Monday, August 22, 2005


Well, here I am again blogging on the CBC lockout, now officially into Week 2. I dunno why I blog about this, maybe because now that the NHL lockout is settled I need to find some other interesting labour dispute to cover.

Anyway, the latest news is that CBC-TV is now mounting a newscast! A real, actual, short newscast, CBC News Now, anchored presumably by management with the barest of bare-bones technical support at 10PM. It's right before the BBC news. Frankly, I don't know why they bother. The stories are all right, but the whole production looks like something J-schoolers would attempt in school. It's BAD. They should just give up and leave the hour to the BBC, because it's pathetic to watch. Almost as pathetic as that CFL broadcast the other night with no announcers.

Speaking of the BBC, the reporters there are reportedly upset that they are being used as strikebreakers by CBC management and are threatening a protest of their own. Stay tuned.

The union has already inflicted massive damage to the entire CBC operation. The newscasts on TV are a joke, and the whole radio operation has pretty much been decimated. CTV News took big ads out in the paper urging people to tune into their newscasts at 10PM on Newsnet and at 11PM on the main network, so they are just killing the CBC right now.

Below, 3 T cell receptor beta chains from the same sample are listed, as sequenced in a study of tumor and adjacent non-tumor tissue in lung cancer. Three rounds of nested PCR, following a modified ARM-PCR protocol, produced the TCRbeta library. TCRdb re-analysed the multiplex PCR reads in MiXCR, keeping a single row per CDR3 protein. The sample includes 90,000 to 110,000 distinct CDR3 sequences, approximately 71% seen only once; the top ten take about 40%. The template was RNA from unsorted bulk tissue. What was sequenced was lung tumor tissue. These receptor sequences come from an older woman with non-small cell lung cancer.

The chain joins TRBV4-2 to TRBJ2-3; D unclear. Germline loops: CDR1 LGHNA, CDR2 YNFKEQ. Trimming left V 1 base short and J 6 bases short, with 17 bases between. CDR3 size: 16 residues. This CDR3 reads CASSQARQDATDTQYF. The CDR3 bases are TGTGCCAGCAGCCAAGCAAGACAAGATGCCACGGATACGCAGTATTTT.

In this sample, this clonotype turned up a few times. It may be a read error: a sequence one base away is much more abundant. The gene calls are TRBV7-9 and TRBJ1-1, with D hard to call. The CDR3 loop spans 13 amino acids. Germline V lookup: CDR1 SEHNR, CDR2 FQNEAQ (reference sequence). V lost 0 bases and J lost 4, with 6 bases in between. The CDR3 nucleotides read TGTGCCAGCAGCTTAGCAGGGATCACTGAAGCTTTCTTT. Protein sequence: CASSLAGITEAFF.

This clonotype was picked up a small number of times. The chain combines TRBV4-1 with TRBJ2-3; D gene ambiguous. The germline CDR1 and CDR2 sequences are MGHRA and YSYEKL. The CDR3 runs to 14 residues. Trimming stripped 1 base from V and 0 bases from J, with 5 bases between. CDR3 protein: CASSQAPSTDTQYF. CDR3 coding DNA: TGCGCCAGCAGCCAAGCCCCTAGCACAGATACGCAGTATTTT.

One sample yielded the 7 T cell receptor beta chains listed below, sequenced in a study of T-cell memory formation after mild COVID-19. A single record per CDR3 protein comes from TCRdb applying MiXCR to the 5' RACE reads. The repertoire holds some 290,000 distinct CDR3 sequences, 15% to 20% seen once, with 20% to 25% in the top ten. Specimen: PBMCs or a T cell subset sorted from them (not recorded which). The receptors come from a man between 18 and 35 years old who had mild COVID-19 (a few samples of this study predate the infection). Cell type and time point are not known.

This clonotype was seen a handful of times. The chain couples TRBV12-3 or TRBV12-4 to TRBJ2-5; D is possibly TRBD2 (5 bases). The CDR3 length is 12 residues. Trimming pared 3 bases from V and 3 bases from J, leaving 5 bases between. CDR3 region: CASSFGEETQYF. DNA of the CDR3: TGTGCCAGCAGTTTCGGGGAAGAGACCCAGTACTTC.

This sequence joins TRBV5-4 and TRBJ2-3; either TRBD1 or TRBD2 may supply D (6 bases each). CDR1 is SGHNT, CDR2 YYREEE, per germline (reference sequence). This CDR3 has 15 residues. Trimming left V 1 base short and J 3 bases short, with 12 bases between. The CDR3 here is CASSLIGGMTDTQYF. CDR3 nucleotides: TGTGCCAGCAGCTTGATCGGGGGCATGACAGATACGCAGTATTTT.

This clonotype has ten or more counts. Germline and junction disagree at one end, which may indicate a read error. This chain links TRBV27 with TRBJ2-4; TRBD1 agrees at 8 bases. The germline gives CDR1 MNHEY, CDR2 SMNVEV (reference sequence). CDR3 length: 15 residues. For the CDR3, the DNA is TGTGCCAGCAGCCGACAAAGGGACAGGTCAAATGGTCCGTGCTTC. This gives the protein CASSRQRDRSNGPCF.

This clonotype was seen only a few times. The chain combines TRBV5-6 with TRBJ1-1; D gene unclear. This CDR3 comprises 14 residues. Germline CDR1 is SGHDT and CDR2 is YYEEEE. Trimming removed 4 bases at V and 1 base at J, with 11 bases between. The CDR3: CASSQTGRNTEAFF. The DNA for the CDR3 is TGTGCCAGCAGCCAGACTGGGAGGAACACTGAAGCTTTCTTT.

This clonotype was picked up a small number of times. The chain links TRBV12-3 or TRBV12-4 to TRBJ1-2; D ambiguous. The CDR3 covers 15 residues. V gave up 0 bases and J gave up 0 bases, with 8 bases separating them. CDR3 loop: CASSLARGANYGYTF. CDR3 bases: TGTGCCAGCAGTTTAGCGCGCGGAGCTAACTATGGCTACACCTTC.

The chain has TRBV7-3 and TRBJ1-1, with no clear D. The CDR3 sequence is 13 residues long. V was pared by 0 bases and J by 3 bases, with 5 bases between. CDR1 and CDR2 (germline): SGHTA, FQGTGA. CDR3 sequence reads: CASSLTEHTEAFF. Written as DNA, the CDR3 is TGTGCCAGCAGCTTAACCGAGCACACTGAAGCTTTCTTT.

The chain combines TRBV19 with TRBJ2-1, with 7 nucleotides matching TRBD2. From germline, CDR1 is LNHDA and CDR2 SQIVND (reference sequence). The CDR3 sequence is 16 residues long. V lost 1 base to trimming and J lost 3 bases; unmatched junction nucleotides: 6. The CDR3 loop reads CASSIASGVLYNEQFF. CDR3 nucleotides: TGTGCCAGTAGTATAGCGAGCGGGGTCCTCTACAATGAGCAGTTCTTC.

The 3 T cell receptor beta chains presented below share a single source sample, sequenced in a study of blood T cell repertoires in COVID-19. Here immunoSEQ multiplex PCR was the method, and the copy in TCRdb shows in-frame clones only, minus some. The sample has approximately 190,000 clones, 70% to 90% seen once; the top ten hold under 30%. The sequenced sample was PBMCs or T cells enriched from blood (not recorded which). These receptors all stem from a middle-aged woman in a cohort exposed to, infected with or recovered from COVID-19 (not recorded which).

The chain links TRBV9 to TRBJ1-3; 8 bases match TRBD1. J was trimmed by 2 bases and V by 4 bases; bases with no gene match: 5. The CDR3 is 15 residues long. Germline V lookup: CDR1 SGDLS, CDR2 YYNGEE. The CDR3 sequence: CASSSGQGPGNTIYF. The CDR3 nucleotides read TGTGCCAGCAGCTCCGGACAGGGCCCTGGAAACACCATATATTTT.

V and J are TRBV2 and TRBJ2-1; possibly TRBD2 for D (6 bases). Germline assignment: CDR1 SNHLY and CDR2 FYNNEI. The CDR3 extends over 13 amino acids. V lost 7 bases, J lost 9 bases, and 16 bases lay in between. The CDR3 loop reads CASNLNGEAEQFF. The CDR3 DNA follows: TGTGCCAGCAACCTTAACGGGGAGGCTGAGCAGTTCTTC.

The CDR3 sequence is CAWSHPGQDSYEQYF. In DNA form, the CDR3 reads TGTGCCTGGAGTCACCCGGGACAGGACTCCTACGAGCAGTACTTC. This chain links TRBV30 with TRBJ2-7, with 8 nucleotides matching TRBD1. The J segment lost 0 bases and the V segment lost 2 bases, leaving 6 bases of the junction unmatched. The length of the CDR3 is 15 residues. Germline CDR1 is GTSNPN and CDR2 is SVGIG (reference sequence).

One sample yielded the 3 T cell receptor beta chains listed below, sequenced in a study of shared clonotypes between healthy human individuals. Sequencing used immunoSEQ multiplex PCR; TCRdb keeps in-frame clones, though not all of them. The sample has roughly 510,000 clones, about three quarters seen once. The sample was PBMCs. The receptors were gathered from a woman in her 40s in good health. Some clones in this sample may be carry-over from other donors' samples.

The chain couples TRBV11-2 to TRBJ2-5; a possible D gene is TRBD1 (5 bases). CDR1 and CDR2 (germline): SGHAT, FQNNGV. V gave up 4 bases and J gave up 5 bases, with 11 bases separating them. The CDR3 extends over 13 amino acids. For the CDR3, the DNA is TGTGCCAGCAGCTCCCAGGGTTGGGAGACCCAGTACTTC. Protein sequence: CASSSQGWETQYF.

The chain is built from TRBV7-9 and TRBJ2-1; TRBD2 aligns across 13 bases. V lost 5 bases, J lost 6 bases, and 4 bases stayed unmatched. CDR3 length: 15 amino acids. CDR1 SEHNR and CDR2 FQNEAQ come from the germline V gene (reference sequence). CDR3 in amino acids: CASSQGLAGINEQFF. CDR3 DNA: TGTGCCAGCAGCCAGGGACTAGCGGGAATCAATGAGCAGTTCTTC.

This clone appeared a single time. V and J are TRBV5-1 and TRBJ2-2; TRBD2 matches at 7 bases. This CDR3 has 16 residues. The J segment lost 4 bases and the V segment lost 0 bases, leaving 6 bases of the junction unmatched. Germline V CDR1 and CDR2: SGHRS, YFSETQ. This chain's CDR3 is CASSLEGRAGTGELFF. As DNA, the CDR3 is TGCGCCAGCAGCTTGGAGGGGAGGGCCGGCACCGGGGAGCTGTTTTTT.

The latest big news is that the picketing members of the union are supposed to be starting up rebel radio broadcasts to be carried on campus radio stations across the country. The locked-out Calgary CBC reporters are planning to do a 30-minute broadcast on the University of Calgary campus radio, featuring Kathleen Petty and a number of other local CBC personalities. This should give the "official" CBC broadcasts a run for their money, since those seem to consist of spinning records at the moment. Others are threatening the same thing elsewhere.

It's obvious to me these locked-out workers have picked up a lot of ideas from the NHL lockout. This rebel-radio idea reeks of the Original Stars Hockey League and the other fly-by-night operations from that work stoppage. When you think about it, it shows how sad a state journalism has fallen in this country when you have these CBC journalists reduced to doing shows on campus radio. Heck, I remember when I was doing campus radio, and while it was fun to do back in its day, campus radio is definitely low-rent. You do NOT want to be doing campus radio when you're a big, serious journalist!

This lockout has soured me on broadcast journalism in Canada. I know the union is fighting on principle against the proliferation of all these lousy contract positions that management wants and so on, which I think is a lousy deal for the workers. But I don't see how they'll be able to get much improvement in conditions at the CBC after this is over. And keep in mind that the CBC is supposed to be one of the better places to work in broadcasting in this country. The pay for broadcasters is supposed to be the best in Canada! If it's a mess over at the CBC then life must be truly terrible everywhere else in Canada, with low wages and newscasts being kicked off the air (Toronto 1).

Anyway we'll see what happens with these rebel broadcasts. I hear they may attempt podcasts and other fancy stuff.

No comments: